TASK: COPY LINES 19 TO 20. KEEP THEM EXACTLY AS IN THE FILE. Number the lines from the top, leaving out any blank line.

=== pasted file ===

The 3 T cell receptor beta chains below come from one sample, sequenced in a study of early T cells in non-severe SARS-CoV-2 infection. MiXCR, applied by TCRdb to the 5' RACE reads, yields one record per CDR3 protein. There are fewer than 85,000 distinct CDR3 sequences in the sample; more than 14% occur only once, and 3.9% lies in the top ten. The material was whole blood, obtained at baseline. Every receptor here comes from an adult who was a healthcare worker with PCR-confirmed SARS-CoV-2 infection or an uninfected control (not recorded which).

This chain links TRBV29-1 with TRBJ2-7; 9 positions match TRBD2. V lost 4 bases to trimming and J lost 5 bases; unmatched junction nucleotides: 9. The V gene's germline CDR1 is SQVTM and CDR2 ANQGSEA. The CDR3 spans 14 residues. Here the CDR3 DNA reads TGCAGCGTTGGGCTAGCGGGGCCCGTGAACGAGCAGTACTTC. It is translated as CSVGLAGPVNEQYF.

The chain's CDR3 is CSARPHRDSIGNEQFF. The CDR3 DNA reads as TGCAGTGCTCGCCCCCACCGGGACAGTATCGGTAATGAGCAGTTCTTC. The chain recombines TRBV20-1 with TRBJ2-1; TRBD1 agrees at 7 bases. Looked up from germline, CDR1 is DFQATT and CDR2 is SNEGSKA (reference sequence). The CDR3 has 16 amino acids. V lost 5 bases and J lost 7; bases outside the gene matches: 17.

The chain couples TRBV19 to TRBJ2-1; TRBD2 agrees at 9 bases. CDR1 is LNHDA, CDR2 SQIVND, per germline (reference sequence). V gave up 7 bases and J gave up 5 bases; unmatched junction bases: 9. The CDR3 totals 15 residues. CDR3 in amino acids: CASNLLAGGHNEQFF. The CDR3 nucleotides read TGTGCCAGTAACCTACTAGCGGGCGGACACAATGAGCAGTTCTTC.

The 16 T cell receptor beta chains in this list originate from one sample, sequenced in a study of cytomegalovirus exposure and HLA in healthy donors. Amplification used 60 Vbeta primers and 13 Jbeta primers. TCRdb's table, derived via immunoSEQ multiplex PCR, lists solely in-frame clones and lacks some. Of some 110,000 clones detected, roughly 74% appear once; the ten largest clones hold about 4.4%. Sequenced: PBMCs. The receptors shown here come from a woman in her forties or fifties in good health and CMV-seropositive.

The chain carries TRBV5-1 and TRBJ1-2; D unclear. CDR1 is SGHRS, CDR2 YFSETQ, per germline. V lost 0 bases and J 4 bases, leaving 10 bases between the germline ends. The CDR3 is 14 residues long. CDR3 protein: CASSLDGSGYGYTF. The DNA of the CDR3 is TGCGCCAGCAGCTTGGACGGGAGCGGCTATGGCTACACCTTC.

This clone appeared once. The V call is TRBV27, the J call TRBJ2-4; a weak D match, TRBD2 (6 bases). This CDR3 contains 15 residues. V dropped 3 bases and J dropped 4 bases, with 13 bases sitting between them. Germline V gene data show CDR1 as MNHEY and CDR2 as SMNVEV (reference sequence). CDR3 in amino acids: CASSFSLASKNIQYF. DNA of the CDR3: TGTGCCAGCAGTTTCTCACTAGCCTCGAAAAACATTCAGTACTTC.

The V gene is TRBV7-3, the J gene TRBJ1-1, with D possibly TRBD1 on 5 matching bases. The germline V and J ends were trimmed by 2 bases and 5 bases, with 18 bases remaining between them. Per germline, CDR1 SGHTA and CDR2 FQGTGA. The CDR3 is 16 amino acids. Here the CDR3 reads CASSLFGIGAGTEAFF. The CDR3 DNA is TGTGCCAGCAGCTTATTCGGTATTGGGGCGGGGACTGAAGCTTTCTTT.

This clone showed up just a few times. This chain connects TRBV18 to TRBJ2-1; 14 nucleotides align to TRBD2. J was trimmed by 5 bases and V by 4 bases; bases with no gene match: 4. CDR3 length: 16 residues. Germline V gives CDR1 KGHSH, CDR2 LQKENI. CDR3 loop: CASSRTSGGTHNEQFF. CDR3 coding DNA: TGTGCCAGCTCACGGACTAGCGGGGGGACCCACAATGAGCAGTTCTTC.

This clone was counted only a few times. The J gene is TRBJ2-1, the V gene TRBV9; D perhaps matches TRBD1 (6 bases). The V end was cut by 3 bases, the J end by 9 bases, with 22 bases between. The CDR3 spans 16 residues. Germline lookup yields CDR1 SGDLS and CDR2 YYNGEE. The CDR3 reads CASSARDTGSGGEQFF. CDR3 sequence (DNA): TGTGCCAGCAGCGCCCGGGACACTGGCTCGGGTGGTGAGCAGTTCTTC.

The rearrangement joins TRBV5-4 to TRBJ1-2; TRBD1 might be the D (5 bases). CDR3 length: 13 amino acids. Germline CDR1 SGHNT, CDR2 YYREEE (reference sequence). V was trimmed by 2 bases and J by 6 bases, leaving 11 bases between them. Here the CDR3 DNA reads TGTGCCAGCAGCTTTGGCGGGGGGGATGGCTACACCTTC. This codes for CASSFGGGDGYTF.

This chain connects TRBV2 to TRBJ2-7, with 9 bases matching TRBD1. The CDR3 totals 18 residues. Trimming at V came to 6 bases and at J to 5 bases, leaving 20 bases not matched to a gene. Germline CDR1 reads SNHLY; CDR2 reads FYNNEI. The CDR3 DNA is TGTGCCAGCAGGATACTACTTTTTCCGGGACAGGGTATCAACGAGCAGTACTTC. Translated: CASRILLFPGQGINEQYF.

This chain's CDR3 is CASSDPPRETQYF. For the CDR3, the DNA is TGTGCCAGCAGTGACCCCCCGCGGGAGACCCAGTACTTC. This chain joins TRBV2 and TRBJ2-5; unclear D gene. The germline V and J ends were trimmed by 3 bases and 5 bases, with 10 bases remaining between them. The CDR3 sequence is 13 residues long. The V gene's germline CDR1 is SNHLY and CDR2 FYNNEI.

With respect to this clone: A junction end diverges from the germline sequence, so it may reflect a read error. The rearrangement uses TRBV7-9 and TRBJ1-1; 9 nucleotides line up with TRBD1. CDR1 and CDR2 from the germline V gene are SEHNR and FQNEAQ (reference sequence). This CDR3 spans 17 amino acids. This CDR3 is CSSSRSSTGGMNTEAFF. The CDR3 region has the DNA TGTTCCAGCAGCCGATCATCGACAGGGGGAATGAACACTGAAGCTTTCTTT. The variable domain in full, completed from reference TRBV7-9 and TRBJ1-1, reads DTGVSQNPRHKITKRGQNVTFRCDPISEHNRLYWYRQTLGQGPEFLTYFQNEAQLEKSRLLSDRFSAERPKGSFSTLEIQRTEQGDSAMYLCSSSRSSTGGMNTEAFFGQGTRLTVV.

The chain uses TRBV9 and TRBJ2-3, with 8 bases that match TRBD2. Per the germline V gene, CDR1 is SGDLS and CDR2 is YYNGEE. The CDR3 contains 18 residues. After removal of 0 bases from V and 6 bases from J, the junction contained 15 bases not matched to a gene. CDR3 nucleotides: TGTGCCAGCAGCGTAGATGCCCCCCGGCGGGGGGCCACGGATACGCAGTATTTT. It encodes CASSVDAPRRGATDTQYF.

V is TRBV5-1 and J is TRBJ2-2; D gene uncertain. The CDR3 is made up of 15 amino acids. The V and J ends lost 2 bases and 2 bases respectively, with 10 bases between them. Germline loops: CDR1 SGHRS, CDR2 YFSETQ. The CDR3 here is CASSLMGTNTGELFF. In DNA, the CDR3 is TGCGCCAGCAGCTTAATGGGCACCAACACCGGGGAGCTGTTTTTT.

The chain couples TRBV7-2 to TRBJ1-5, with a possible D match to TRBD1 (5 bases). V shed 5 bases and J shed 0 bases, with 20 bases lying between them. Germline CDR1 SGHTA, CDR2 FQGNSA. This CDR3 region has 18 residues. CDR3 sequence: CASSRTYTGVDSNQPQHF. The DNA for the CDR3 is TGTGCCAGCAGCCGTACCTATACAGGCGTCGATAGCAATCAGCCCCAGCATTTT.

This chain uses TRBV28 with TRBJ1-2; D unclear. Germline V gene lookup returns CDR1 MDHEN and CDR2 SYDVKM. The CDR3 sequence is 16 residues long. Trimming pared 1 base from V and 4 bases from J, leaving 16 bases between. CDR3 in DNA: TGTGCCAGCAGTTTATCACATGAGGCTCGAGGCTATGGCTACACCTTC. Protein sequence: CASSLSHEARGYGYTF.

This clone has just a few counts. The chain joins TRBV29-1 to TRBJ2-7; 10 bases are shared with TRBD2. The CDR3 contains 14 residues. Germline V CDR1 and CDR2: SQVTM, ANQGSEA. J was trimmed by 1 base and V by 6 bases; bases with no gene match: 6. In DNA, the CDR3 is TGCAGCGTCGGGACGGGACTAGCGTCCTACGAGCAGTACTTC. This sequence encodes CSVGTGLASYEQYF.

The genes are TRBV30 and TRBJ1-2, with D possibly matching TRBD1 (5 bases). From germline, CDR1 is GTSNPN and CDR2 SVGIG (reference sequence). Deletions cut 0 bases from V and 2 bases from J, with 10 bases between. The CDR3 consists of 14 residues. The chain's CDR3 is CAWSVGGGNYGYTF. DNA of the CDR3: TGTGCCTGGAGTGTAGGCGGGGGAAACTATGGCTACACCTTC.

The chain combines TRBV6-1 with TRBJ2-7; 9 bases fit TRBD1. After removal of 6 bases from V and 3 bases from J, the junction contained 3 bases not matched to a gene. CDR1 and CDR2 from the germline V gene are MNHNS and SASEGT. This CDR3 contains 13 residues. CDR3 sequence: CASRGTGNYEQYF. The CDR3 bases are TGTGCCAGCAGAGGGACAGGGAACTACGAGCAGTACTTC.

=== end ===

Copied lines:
This clone has just a few counts. The chain joins TRBV29-1 to TRBJ2-7; 10 bases are shared with TRBD2. The CDR3 contains 14 residues. Germline V CDR1 and CDR2: SQVTM, ANQGSEA. J was trimmed by 1 base and V by 6 bases; bases with no gene match: 6. In DNA, the CDR3 is TGCAGCGTCGGGACGGGACTAGCGTCCTACGAGCAGTACTTC. This sequence encodes CSVGTGLASYEQYF.

The genes are TRBV30 and TRBJ1-2, with D possibly matching TRBD1 (5 bases). From germline, CDR1 is GTSNPN and CDR2 SVGIG (reference sequence). Deletions cut 0 bases from V and 2 bases from J, with 10 bases between. The CDR3 consists of 14 residues. The chain's CDR3 is CAWSVGGGNYGYTF. DNA of the CDR3: TGTGCCTGGAGTGTAGGCGGGGGAAACTATGGCTACACCTTC.